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For She Is the Breadth of the Power of God   Jan Neal, Curator                                                                                                                             presented June 15, 2006

 
 
 

 

 
Two Ways of Seeing

by Isota Tucker Epes
(Painting)
Goodwin House - Falls Church, VA
 

 
Virginia Woolf was intimately involved with the visual arts as well as the literary world of London from 1910 to 1940. Her sister, Vanessa Bell, was an important painter of the period whose work now hangs in the Tate Gallery. Woolf herself was asked to write the biography of Roger Fry, the art historian, curator an painter who introduced modern art and cubism to England in a controversial exhibit.
 
In this painting Isota Epes, strips the scene bare – just the writer and the white page, the painter and the empty canvas, two ways of seeing.
 
After retiring from a career in teaching and school administration, I decided (to my total surprise) to go to art school with a friend. Fortunately, I was living in Richmond, Virginia, at the time and for 12 years I took all sorts of art courses at Virginia Commonwealth University and at the Virginia Museum of Art from some wonderfully generous and able professors. Then I began to paint full time for group and solo show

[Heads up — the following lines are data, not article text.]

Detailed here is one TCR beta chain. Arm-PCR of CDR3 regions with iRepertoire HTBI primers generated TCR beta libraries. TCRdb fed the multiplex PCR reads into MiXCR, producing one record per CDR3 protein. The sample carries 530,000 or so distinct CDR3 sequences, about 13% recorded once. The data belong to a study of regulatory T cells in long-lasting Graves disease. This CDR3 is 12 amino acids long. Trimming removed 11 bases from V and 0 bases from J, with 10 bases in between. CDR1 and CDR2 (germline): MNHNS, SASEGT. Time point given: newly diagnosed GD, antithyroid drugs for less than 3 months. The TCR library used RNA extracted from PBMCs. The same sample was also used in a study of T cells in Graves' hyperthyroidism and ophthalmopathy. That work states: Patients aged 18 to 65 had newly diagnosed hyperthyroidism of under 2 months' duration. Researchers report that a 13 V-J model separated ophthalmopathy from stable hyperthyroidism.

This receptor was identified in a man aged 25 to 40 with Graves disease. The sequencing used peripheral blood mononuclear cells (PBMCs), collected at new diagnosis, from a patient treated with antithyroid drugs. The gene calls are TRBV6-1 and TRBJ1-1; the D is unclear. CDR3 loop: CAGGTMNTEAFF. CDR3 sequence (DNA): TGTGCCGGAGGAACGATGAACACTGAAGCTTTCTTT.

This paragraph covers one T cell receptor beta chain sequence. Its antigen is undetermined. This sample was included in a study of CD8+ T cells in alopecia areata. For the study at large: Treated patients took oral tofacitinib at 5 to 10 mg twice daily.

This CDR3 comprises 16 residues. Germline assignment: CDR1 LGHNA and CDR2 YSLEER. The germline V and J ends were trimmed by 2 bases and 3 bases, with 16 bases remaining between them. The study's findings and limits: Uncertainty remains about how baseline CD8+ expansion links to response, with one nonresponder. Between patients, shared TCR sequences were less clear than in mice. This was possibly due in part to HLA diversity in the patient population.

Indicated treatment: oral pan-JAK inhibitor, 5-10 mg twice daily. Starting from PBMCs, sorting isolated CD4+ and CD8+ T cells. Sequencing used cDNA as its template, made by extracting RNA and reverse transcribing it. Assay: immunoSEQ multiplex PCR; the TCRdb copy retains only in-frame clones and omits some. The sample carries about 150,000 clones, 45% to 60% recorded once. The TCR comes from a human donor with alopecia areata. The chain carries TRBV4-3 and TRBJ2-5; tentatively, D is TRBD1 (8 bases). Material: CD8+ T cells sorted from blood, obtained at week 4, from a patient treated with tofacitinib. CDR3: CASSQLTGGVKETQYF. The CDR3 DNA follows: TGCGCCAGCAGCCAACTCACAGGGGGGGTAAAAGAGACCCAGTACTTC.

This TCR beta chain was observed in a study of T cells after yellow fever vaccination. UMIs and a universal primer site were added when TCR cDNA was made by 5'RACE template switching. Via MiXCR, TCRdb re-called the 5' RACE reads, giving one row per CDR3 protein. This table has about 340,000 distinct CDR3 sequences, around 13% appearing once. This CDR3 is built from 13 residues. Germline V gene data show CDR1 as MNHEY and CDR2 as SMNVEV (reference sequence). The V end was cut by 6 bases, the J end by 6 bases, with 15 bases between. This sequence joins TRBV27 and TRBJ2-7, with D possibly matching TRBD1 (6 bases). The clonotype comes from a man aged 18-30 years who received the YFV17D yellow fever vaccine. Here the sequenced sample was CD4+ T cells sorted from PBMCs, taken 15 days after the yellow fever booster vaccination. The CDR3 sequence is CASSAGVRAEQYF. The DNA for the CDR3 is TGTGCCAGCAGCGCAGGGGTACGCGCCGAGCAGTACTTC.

s. My favorite work is a series of 10 paintings on the brilliant British author, Virginia Woolf., whose writing I discovered at twelve years old and have been reading, both fiction and non-fiction, ever since. In 1991, I discovered the International Virginia Woolf Society, joined and showed my paintings at their 1992 Conference. Overt the years I have had eight more exhibitions of the work in various cities. Today I am 87 years old, living in at Goodwin House, an Episcopal retirement community in the Washington, DC area. I still enjoy making art. This Woolf series is not realistic, but as one critic wrote, “more surrealistic than anything else.” In any case, I hope these images convey my growth over the years through the study of Woolf’s superb creations.
 
 
 
 
 
 
 
 
 
 
 
 
 
 

 

 
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2006 The Episcopal Church and Visual Art